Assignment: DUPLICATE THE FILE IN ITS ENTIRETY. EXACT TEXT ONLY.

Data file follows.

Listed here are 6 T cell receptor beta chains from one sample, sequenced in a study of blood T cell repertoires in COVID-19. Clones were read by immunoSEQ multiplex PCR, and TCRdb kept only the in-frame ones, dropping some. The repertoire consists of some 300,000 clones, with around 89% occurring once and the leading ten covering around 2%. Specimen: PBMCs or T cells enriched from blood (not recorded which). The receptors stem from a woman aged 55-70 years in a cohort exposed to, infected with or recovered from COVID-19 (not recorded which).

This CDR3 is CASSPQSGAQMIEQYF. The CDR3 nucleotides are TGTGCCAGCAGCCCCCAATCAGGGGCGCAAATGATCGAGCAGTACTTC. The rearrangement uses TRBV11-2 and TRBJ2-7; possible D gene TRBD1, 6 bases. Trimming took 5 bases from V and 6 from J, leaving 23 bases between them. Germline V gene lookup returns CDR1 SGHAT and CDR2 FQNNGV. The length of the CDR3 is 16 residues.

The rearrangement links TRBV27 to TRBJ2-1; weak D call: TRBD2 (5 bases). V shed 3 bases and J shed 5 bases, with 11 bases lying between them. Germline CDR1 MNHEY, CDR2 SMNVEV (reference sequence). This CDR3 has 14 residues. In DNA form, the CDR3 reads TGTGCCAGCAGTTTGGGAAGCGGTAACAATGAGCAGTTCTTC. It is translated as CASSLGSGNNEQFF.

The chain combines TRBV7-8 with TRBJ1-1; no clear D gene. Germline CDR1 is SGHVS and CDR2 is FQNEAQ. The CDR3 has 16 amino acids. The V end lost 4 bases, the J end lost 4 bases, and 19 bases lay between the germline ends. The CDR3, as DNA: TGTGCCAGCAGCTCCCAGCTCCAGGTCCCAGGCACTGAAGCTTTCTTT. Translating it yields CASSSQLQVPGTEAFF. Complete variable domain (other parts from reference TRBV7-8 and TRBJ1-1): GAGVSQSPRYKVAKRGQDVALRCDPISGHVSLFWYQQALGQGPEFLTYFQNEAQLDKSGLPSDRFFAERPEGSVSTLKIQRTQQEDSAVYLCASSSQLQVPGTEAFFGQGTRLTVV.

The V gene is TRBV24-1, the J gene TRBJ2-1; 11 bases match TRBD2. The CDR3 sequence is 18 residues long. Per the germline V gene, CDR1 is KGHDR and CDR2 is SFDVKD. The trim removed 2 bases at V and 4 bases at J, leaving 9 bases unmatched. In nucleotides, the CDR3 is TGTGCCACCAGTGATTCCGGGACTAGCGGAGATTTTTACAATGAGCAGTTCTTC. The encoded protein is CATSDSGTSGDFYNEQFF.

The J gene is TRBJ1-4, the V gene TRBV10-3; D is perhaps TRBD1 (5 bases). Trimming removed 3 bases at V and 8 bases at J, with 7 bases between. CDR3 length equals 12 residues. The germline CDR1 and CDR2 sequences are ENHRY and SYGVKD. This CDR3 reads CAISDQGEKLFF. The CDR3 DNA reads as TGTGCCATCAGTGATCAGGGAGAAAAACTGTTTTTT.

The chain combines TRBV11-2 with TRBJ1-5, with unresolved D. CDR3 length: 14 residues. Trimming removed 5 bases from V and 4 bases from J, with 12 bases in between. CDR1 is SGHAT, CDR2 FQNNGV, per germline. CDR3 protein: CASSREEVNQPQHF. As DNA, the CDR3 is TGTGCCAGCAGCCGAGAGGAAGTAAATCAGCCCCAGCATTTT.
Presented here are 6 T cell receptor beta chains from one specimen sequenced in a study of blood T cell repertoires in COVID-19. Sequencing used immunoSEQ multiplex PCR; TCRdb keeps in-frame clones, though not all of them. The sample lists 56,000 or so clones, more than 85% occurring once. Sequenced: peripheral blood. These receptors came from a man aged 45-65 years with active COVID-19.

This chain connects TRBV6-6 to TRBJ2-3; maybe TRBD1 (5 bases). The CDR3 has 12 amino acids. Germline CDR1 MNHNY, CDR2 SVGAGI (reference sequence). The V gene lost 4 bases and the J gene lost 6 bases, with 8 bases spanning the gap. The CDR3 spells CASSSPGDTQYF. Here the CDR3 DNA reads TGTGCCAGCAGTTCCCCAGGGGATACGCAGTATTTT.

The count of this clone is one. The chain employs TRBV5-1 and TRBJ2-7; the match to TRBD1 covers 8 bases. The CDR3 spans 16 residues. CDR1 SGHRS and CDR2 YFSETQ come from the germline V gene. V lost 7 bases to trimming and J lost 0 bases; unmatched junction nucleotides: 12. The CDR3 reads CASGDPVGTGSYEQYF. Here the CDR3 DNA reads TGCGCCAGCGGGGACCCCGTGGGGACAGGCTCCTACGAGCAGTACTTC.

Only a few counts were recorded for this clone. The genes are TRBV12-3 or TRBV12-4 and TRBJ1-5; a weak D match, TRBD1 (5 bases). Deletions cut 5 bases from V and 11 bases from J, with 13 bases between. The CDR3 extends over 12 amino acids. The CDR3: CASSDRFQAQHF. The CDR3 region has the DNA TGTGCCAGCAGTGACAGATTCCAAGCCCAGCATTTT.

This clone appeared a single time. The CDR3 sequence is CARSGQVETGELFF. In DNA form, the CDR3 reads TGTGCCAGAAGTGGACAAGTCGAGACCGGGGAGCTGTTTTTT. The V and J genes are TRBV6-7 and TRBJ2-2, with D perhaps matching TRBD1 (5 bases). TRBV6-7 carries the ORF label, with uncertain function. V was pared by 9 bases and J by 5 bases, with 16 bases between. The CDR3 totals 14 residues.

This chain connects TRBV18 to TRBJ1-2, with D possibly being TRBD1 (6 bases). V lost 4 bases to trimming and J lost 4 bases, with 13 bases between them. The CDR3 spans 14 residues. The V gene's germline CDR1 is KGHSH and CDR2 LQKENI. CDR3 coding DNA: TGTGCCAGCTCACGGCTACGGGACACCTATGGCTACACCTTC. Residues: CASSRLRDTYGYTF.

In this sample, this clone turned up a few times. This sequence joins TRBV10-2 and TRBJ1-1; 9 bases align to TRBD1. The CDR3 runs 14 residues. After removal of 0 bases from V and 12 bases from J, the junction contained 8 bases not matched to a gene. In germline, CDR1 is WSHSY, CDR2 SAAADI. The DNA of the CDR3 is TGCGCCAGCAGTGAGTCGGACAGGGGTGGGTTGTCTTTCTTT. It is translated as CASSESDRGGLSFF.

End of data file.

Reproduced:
Listed here are 6 T cell receptor beta chains from one sample, sequenced in a study of blood T cell repertoires in COVID-19. Clones were read by immunoSEQ multiplex PCR, and TCRdb kept only the in-frame ones, dropping some. The repertoire consists of some 300,000 clones, with around 89% occurring once and the leading ten covering around 2%. Specimen: PBMCs or T cells enriched from blood (not recorded which). The receptors stem from a woman aged 55-70 years in a cohort exposed to, infected with or recovered from COVID-19 (not recorded which).

This CDR3 is CASSPQSGAQMIEQYF. The CDR3 nucleotides are TGTGCCAGCAGCCCCCAATCAGGGGCGCAAATGATCGAGCAGTACTTC. The rearrangement uses TRBV11-2 and TRBJ2-7; possible D gene TRBD1, 6 bases. Trimming took 5 bases from V and 6 from J, leaving 23 bases between them. Germline V gene lookup returns CDR1 SGHAT and CDR2 FQNNGV. The length of the CDR3 is 16 residues.

The rearrangement links TRBV27 to TRBJ2-1; weak D call: TRBD2 (5 bases). V shed 3 bases and J shed 5 bases, with 11 bases lying between them. Germline CDR1 MNHEY, CDR2 SMNVEV (reference sequence). This CDR3 has 14 residues. In DNA form, the CDR3 reads TGTGCCAGCAGTTTGGGAAGCGGTAACAATGAGCAGTTCTTC. It is translated as CASSLGSGNNEQFF.

The chain combines TRBV7-8 with TRBJ1-1; no clear D gene. Germline CDR1 is SGHVS and CDR2 is FQNEAQ. The CDR3 has 16 amino acids. The V end lost 4 bases, the J end lost 4 bases, and 19 bases lay between the germline ends. The CDR3, as DNA: TGTGCCAGCAGCTCCCAGCTCCAGGTCCCAGGCACTGAAGCTTTCTTT. Translating it yields CASSSQLQVPGTEAFF. Complete variable domain (other parts from reference TRBV7-8 and TRBJ1-1): GAGVSQSPRYKVAKRGQDVALRCDPISGHVSLFWYQQALGQGPEFLTYFQNEAQLDKSGLPSDRFFAERPEGSVSTLKIQRTQQEDSAVYLCASSSQLQVPGTEAFFGQGTRLTVV.

The V gene is TRBV24-1, the J gene TRBJ2-1; 11 bases match TRBD2. The CDR3 sequence is 18 residues long. Per the germline V gene, CDR1 is KGHDR and CDR2 is SFDVKD. The trim removed 2 bases at V and 4 bases at J, leaving 9 bases unmatched. In nucleotides, the CDR3 is TGTGCCACCAGTGATTCCGGGACTAGCGGAGATTTTTACAATGAGCAGTTCTTC. The encoded protein is CATSDSGTSGDFYNEQFF.

The J gene is TRBJ1-4, the V gene TRBV10-3; D is perhaps TRBD1 (5 bases). Trimming removed 3 bases at V and 8 bases at J, with 7 bases between. CDR3 length equals 12 residues. The germline CDR1 and CDR2 sequences are ENHRY and SYGVKD. This CDR3 reads CAISDQGEKLFF. The CDR3 DNA reads as TGTGCCATCAGTGATCAGGGAGAAAAACTGTTTTTT.

The chain combines TRBV11-2 with TRBJ1-5, with unresolved D. CDR3 length: 14 residues. Trimming removed 5 bases from V and 4 bases from J, with 12 bases in between. CDR1 is SGHAT, CDR2 FQNNGV, per germline. CDR3 protein: CASSREEVNQPQHF. As DNA, the CDR3 is TGTGCCAGCAGCCGAGAGGAAGTAAATCAGCCCCAGCATTTT.
Presented here are 6 T cell receptor beta chains from one specimen sequenced in a study of blood T cell repertoires in COVID-19. Sequencing used immunoSEQ multiplex PCR; TCRdb keeps in-frame clones, though not all of them. The sample lists 56,000 or so clones, more than 85% occurring once. Sequenced: peripheral blood. These receptors came from a man aged 45-65 years with active COVID-19.

This chain connects TRBV6-6 to TRBJ2-3; maybe TRBD1 (5 bases). The CDR3 has 12 amino acids. Germline CDR1 MNHNY, CDR2 SVGAGI (reference sequence). The V gene lost 4 bases and the J gene lost 6 bases, with 8 bases spanning the gap. The CDR3 spells CASSSPGDTQYF. Here the CDR3 DNA reads TGTGCCAGCAGTTCCCCAGGGGATACGCAGTATTTT.

The count of this clone is one. The chain employs TRBV5-1 and TRBJ2-7; the match to TRBD1 covers 8 bases. The CDR3 spans 16 residues. CDR1 SGHRS and CDR2 YFSETQ come from the germline V gene. V lost 7 bases to trimming and J lost 0 bases; unmatched junction nucleotides: 12. The CDR3 reads CASGDPVGTGSYEQYF. Here the CDR3 DNA reads TGCGCCAGCGGGGACCCCGTGGGGACAGGCTCCTACGAGCAGTACTTC.

Only a few counts were recorded for this clone. The genes are TRBV12-3 or TRBV12-4 and TRBJ1-5; a weak D match, TRBD1 (5 bases). Deletions cut 5 bases from V and 11 bases from J, with 13 bases between. The CDR3 extends over 12 amino acids. The CDR3: CASSDRFQAQHF. The CDR3 region has the DNA TGTGCCAGCAGTGACAGATTCCAAGCCCAGCATTTT.

This clone appeared a single time. The CDR3 sequence is CARSGQVETGELFF. In DNA form, the CDR3 reads TGTGCCAGAAGTGGACAAGTCGAGACCGGGGAGCTGTTTTTT. The V and J genes are TRBV6-7 and TRBJ2-2, with D perhaps matching TRBD1 (5 bases). TRBV6-7 carries the ORF label, with uncertain function. V was pared by 9 bases and J by 5 bases, with 16 bases between. The CDR3 totals 14 residues.

This chain connects TRBV18 to TRBJ1-2, with D possibly being TRBD1 (6 bases). V lost 4 bases to trimming and J lost 4 bases, with 13 bases between them. The CDR3 spans 14 residues. The V gene's germline CDR1 is KGHSH and CDR2 LQKENI. CDR3 coding DNA: TGTGCCAGCTCACGGCTACGGGACACCTATGGCTACACCTTC. Residues: CASSRLRDTYGYTF.

In this sample, this clone turned up a few times. This sequence joins TRBV10-2 and TRBJ1-1; 9 bases align to TRBD1. The CDR3 runs 14 residues. After removal of 0 bases from V and 12 bases from J, the junction contained 8 bases not matched to a gene. In germline, CDR1 is WSHSY, CDR2 SAAADI. The DNA of the CDR3 is TGCGCCAGCAGTGAGTCGGACAGGGGTGGGTTGTCTTTCTTT. It is translated as CASSESDRGGLSFF.